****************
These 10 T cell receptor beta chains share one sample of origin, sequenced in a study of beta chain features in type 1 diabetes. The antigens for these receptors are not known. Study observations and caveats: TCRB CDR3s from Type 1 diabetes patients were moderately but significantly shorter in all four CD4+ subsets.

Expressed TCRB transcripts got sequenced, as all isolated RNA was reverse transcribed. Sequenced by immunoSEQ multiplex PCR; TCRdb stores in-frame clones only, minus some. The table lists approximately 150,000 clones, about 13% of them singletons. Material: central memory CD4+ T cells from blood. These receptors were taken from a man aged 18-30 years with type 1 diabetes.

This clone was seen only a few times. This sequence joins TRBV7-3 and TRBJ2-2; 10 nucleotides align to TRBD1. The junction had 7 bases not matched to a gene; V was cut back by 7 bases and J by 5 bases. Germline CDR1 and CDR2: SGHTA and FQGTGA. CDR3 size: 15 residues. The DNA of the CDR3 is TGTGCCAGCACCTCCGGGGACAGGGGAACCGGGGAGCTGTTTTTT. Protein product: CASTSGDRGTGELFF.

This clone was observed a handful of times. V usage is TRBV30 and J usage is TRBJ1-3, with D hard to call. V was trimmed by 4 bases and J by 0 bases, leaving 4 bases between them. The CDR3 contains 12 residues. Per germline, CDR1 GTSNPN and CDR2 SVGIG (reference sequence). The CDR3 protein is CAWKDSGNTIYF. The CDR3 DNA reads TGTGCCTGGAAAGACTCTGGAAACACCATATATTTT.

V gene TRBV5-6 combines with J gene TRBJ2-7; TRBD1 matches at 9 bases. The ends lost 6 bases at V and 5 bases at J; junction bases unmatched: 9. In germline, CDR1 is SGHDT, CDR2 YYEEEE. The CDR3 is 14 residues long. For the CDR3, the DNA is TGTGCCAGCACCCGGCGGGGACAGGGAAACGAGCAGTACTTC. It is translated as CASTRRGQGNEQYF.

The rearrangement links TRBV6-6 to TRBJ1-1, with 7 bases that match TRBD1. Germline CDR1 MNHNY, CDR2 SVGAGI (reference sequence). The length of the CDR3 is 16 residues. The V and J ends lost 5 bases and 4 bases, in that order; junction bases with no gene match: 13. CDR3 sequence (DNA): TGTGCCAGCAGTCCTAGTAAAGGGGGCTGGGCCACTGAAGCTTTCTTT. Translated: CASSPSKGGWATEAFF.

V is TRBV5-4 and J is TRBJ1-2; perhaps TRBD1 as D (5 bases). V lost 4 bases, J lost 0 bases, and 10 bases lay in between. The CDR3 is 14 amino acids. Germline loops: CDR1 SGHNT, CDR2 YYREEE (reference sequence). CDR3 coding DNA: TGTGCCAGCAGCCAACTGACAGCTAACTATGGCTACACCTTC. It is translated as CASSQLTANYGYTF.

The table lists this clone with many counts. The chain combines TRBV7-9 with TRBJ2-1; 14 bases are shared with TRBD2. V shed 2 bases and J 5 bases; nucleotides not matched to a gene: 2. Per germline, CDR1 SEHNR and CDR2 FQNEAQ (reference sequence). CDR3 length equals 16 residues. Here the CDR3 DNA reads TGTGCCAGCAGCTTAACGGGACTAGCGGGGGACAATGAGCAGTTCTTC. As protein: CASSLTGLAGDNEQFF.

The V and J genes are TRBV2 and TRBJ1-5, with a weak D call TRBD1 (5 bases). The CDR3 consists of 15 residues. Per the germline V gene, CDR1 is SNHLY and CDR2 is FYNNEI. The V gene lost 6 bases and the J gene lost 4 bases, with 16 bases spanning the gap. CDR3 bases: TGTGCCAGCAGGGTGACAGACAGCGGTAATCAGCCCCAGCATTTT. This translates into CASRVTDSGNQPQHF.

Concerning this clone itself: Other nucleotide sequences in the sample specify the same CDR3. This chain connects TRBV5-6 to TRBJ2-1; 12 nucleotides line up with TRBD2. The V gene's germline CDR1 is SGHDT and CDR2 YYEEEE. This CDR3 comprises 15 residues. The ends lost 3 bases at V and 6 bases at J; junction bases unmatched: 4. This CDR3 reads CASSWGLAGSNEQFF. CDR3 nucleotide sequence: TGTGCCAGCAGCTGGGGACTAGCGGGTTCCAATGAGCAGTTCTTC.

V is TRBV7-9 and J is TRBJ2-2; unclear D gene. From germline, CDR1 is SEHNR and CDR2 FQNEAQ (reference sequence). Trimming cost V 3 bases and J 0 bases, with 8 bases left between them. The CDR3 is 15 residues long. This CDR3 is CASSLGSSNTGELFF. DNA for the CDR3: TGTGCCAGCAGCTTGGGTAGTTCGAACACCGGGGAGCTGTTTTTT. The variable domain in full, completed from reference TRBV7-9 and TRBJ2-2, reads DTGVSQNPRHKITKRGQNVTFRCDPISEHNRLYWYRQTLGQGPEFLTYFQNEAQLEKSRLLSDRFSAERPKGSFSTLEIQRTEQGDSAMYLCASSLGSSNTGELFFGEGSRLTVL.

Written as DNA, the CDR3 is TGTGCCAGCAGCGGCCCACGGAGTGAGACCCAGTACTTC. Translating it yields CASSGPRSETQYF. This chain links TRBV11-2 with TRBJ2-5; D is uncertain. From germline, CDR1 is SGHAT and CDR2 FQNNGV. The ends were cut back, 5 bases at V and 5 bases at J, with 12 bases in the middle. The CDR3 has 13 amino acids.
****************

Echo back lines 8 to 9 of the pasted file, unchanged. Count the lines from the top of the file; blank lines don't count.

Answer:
The table lists this clone with many counts. The chain combines TRBV7-9 with TRBJ2-1; 14 bases are shared with TRBD2. V shed 2 bases and J 5 bases; nucleotides not matched to a gene: 2. Per germline, CDR1 SEHNR and CDR2 FQNEAQ (reference sequence). CDR3 length equals 16 residues. Here the CDR3 DNA reads TGTGCCAGCAGCTTAACGGGACTAGCGGGGGACAATGAGCAGTTCTTC. As protein: CASSLTGLAGDNEQFF.

The V and J genes are TRBV2 and TRBJ1-5, with a weak D call TRBD1 (5 bases). The CDR3 consists of 15 residues. Per the germline V gene, CDR1 is SNHLY and CDR2 is FYNNEI. The V gene lost 6 bases and the J gene lost 4 bases, with 16 bases spanning the gap. CDR3 bases: TGTGCCAGCAGGGTGACAGACAGCGGTAATCAGCCCCAGCATTTT. This translates into CASRVTDSGNQPQHF.